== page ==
One of the most unusual and awesome
experiences we had was back-ups due to wildlife jams. Seeing a herd
of bison moseying down the middle of the road with no regard for the
backlog of vehicles it was creating was priceless. Early one morning,
as I was on my way to an 8 a.m. o'clock ranger-led hike, I was awestruck
to see more than a dozen of them-adults, a few juveniles, and two youngsters,
which the adults guarded intently. I juggled photographing and videotaping
the herd and had to stifle a scream of surprise when one of adults walked
right up to the truck and nearly poked his nose through the open window!
You just don't see that every day.
The topic of the hike I signed up
for was the effect of the 1988 forest fires that engulfed Yellowstone
for much of that summer. The ranger who led the hike was not just informative,
but personable and animated as well, even at that hour of the morning.
I learned that huge fires such as this one happen every 150-300 years,
and that for the most part, natural fires-typically started by lightening-are
allowed to burn out on their own. Evidence of the fires that happened
nearly 20 years ago is everywhere, but the charred and fallen trees
are nutrient-laden, and thus left as is for the plants and animals who
have adapted to the change in environment. The beautiful all-wood lodge
at Old Faithful was saved, thankfully, because of sprinklers that had
been installed just one year before. Even so, firefighters had to blanket
the building several times with fire-retardant foam while the worst
of the fires occurred. Yellowstone encompasses so much land that it
is divided into five regions, or "countries:" Mammoth, Geyer,
Roosevelt, Canyon and Lake. Each one has its own fire department.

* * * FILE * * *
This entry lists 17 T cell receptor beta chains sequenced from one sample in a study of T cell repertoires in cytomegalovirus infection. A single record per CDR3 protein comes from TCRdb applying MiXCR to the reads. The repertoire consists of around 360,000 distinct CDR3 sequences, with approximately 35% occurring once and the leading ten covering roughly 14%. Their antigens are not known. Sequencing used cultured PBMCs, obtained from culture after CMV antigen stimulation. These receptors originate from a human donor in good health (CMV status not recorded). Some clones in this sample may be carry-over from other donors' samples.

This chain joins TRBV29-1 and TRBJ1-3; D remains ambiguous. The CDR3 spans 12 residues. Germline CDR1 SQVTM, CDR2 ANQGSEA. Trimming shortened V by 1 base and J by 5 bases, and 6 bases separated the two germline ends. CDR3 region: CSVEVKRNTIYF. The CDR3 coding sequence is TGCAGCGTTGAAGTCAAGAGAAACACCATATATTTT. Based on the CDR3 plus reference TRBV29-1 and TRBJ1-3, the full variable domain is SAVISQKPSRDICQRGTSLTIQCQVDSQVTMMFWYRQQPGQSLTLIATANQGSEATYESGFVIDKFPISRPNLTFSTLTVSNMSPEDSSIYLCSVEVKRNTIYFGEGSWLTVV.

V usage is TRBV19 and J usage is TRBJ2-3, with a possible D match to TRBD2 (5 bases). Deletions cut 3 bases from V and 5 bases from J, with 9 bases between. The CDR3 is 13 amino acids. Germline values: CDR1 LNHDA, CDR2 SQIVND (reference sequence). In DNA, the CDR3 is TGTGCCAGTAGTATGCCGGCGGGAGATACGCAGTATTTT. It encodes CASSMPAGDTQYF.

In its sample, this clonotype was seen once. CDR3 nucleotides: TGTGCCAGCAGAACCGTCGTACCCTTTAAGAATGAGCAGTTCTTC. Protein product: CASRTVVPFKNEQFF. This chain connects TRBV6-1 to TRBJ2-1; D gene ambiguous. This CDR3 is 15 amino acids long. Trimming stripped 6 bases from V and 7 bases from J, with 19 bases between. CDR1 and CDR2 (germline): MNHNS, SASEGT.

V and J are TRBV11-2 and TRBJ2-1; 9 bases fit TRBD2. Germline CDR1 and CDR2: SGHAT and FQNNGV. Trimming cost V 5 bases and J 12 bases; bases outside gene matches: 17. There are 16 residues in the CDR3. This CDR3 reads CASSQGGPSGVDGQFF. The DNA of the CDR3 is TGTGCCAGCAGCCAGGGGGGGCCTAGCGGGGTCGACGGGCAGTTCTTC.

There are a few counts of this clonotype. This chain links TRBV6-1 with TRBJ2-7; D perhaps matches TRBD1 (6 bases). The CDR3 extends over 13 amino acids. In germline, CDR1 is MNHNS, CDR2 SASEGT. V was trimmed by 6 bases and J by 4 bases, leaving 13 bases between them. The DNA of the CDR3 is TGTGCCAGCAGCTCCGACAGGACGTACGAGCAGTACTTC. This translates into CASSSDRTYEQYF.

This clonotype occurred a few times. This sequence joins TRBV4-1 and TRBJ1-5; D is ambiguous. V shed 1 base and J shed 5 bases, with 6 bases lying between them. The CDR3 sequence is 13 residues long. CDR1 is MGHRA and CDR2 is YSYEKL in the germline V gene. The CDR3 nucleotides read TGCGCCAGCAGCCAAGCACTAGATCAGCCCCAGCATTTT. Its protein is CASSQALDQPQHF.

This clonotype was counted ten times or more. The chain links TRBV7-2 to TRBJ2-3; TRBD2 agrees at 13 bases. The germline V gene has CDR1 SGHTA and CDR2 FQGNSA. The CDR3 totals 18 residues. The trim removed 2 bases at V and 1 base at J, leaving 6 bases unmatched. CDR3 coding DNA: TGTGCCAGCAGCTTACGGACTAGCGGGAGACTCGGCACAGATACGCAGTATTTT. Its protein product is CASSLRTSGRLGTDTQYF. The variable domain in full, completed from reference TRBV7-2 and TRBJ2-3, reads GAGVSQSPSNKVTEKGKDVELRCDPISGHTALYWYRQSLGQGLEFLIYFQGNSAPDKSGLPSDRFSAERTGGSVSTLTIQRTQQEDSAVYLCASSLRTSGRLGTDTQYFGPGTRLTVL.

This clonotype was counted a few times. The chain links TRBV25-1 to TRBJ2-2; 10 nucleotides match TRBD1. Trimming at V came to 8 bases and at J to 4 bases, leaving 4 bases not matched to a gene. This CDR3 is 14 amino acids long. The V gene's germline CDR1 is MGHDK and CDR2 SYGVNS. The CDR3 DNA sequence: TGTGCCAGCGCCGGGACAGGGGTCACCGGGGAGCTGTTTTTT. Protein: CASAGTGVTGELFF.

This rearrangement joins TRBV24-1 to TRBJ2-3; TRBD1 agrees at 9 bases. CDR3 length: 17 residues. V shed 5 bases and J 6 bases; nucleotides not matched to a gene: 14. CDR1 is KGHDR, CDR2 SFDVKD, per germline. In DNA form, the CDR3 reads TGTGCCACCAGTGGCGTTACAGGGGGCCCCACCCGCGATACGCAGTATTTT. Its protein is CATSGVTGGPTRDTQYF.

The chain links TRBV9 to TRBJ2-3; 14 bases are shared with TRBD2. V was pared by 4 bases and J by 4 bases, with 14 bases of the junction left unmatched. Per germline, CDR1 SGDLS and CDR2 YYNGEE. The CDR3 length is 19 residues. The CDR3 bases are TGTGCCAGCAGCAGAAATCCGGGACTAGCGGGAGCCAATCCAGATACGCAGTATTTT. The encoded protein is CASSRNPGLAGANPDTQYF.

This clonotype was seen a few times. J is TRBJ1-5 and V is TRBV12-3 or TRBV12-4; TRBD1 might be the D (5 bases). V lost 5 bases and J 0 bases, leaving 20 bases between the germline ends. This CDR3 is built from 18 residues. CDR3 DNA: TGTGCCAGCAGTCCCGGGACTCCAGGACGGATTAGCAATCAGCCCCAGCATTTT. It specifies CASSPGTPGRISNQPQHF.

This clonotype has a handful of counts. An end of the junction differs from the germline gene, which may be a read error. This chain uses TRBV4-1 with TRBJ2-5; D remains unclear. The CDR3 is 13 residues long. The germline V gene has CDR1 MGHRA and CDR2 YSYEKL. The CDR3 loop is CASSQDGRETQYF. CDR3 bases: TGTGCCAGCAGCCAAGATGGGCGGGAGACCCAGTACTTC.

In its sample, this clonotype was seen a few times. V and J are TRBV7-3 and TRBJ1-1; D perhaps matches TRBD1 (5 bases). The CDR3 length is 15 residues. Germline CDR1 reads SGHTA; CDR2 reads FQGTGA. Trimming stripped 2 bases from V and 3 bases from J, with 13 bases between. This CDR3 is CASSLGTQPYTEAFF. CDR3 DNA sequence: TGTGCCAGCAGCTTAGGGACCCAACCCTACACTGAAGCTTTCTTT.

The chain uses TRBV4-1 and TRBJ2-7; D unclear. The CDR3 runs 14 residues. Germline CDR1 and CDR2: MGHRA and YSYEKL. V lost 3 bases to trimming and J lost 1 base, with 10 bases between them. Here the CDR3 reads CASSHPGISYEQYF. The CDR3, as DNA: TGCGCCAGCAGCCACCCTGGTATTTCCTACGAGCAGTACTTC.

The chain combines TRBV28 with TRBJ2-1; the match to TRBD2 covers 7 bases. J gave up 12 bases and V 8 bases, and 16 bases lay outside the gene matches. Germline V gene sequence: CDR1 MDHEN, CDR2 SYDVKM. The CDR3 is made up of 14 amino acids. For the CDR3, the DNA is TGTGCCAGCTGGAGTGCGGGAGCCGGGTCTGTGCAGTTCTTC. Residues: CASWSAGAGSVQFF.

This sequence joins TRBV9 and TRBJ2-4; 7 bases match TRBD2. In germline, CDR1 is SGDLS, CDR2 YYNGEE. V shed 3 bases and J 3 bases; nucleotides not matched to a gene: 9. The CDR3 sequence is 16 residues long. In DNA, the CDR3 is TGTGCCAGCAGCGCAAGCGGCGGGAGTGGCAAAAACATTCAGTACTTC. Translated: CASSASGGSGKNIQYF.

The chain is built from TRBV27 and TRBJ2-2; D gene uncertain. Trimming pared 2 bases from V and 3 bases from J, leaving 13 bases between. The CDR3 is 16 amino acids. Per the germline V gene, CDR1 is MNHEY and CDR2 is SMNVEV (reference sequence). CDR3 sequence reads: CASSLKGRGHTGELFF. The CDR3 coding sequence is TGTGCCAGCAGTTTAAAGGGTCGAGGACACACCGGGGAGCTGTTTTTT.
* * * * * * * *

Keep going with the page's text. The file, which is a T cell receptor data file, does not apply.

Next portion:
Yellowstone's south entrance leads
directly to Grand Teton, making the two parks a natural combination
destination. Here the majestic Teton Range rises impressively along
the western edge of the scenic valley known as Jackson Hole, the area's
one and only major community. Thanks to John D. Rockefeller, Jr.'s purchase
of 35,000 acres of farm and ranch land between 1927 and the mid-1930s,
controlled development has ensured that the captivating scenery that
is Grand Teton remains for generations to come. The Scenic Loop Drive
is only 43 miles, but lots of overlooks and turnouts allow visitors
to stop as often as they like to take in the breathtaking scenery. Amazingly,
several private residences are inside the park's boundaries. These are
the homes of "inholders," permanent residents who established
property rights before the national park was created. Talk about Location,
It was during our stay in Grand
Teton that we picked up "Buddy," the main character of the
book I'm writing for our grandson, Bobby, entitled "Where In the
World is Papa and Mimi?"
Now Buddy goes wherever we go. I
just have to remember to keep him out of harm's reach, namely Victor,
who just can't seem to have enough stuffed animals to play with.
(Maria is holding
Victor in her arms)